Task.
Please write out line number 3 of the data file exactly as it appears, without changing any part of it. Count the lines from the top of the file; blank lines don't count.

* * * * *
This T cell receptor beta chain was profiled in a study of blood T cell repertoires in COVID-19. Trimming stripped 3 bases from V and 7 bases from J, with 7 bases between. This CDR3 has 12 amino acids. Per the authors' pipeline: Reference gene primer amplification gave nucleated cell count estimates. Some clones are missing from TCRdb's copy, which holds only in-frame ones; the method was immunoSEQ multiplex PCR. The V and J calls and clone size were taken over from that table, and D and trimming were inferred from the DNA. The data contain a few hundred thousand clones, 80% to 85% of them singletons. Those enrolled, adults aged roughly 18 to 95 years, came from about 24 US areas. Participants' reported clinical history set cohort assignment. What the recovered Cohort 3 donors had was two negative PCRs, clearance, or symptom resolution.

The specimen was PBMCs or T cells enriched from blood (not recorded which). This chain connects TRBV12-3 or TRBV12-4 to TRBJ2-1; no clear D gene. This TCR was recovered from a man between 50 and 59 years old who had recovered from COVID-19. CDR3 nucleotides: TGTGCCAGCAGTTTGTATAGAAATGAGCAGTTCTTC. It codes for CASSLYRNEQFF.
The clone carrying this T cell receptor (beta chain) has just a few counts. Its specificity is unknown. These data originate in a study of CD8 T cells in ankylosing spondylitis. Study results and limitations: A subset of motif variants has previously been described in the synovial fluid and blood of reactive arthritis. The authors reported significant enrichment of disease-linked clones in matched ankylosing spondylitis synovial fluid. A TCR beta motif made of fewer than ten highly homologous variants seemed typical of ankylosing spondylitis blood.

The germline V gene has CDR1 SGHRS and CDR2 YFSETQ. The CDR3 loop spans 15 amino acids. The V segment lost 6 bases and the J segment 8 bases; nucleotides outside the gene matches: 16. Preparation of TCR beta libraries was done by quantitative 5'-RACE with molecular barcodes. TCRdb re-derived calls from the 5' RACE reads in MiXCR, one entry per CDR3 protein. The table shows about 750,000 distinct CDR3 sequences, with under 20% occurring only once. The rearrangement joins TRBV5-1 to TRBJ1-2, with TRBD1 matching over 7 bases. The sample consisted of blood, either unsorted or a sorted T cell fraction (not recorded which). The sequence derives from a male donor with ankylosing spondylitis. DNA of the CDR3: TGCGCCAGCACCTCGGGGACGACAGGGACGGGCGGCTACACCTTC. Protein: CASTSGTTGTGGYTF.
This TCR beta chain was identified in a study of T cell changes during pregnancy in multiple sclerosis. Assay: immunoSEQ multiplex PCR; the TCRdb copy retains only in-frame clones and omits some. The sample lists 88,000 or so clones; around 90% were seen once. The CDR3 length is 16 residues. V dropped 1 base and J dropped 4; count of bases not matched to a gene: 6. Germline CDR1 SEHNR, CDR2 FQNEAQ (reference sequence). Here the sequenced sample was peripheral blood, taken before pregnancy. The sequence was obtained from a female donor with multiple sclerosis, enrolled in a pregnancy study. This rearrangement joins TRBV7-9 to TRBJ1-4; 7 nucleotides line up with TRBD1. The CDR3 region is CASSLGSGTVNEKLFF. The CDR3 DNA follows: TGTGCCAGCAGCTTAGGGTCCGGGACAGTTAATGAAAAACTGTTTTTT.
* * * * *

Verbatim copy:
The clone carrying this T cell receptor (beta chain) has just a few counts. Its specificity is unknown. These data originate in a study of CD8 T cells in ankylosing spondylitis. Study results and limitations: A subset of motif variants has previously been described in the synovial fluid and blood of reactive arthritis. The authors reported significant enrichment of disease-linked clones in matched ankylosing spondylitis synovial fluid. A TCR beta motif made of fewer than ten highly homologous variants seemed typical of ankylosing spondylitis blood.